Although numerous factors contributed to the project's general inability to develop sustainable self-help groups, the most important was the project's savings and credit component. Early in the project, PPP groups were formed almost exclusively to receive credit and inputs. When FAO officials and project staff tried to diversify these PPP groups by promoting group income-generating activities (IGAs) and group savings, these activities were often promoted new requirements for additional credit. Therefore, when project credit ended in 1988, most group IGAs and savings ended and the groups themselves eventually collapsed.
Another important factor that contributed to group failure was the lack and inappropriateness of group income-generating activities. Fully 40 percent of Phase II PPP groups had no group IGA whatsoever, and many of the remaining groups only had group IGAs in order to receive project credit. In addition, 75 percent of group IGAs were group farms that proved to be locally inappropriate for group action. Finally, the internal structure of PPP groups, including their heterogeneity, weak leadership, and ineffective bylaws, record keeping and problem solving, contributed to the development of dependent PPP groups that could not withstand the end of project credit.
While promoting PPP group sustainability was a central element of PPP-Ghana, institutionalization and replication of the PPP development approach was also an important objective of this PPP pilot project. The government of Ghana, various NGOs, and FAO have all been involved, to varying degrees, in institutionalizing and replicating the PPP development approach. As with promoting group sustainability, however, the project encountered various barriers to institutionalization and replication. These include the lack project success at developing sustainable self-help groups, the project's confused institutional arrangements, the high rate of staff turnover, insufficient staff training, the lack of effective participatory monitoring and on-going evaluation (PMOE), and the almost complete lack of action area Project Implementing Committees (PICs).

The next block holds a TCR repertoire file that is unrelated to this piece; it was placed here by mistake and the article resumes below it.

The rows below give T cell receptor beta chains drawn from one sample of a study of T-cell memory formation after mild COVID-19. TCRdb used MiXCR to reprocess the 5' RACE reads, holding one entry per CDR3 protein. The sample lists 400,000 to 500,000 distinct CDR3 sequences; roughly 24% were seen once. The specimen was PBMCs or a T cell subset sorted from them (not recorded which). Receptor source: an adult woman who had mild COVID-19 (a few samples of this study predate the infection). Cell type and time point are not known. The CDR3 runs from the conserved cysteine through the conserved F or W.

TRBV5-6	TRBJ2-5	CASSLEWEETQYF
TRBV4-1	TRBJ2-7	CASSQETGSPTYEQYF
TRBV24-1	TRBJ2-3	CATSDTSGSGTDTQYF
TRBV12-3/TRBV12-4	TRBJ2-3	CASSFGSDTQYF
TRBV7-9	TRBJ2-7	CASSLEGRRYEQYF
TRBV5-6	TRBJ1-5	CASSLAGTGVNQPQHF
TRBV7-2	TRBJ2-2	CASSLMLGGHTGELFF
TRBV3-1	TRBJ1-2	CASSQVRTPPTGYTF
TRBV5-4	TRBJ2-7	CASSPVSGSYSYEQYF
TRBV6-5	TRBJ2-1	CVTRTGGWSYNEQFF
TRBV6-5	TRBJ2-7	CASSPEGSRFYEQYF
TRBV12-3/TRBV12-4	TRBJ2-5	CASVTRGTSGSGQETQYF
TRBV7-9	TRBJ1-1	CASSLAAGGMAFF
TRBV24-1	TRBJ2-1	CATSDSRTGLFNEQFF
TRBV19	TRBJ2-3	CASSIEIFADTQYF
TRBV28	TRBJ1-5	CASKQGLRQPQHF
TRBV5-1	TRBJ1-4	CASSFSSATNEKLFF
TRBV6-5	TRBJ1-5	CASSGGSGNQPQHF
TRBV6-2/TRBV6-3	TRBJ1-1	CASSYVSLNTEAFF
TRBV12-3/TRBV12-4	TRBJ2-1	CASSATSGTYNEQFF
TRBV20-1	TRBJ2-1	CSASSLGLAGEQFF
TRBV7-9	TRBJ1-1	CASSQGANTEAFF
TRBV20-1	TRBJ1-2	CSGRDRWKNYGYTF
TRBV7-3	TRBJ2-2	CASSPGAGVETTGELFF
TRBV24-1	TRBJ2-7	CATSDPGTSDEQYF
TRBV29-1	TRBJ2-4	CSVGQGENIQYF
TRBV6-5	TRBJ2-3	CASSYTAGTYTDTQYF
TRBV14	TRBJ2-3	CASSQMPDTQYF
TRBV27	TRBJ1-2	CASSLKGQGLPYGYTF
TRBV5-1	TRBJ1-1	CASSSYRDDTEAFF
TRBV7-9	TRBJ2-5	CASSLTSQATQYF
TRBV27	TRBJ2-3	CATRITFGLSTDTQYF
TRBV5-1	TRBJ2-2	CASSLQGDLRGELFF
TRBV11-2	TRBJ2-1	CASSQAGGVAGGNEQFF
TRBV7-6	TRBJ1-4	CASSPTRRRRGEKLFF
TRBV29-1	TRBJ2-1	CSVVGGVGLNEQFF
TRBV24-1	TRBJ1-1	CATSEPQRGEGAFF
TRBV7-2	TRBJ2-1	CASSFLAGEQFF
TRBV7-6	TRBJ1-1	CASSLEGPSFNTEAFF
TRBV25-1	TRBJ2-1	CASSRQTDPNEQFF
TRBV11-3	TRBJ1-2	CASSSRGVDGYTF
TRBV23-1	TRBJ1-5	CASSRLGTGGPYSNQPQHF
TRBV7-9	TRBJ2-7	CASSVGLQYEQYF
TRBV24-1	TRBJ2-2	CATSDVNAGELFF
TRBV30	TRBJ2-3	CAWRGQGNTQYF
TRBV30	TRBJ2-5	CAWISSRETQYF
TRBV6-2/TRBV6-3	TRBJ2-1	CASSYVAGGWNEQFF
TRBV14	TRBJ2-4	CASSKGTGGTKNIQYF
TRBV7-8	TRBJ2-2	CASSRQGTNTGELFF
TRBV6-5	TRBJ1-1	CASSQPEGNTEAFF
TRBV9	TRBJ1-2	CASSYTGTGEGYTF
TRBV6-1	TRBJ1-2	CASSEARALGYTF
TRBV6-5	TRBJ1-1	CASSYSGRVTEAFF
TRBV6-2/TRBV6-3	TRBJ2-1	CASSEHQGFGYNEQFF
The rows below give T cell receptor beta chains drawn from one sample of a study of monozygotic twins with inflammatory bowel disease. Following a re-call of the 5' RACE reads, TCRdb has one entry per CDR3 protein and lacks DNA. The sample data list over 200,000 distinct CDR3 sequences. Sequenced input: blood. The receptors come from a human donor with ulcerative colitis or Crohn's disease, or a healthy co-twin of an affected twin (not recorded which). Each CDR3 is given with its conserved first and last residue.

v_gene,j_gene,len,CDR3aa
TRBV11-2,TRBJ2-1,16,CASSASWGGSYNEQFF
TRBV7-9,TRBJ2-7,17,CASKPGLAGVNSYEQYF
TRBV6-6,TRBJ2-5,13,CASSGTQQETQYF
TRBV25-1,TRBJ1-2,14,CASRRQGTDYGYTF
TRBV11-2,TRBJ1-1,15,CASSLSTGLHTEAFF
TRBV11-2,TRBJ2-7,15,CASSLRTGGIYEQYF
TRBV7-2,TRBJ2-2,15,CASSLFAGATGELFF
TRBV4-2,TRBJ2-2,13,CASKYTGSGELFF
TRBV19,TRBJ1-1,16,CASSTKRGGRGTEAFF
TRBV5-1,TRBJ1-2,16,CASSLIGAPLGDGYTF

The fourth and last phase of PPP-Ghana, called Phase III, represents the most significant example of the institutionalization of the PPP development approach. Institutionalization beyond Phase III, whether in the local communities or within the implementing NGOs, has been very limited. Additionally, there has been no formal replication of the PPP development approach in Ghana. The project has served, however, to increase awareness of participation in development and increase the level of local participation in various government, NGO, and FAO development projects.
Although the sustainability of PPP groups and the institutionalization and replication of the PPP development approach has been limited, various individuals and organizations benefited significantly from the project during its first three phases. These benefits include direct benefits (including improved individual activities, group income-generating activities, and community service activities), training, increased women's participation in development, group linkages, and former project staff who continue to work in development and public service. While some of these benefits have been sustained beyond the collapse of most PPP groups and the limited institutionalization of the PPP development approach, many continued only as long as PPP groups and PPP-Ghana still functioned.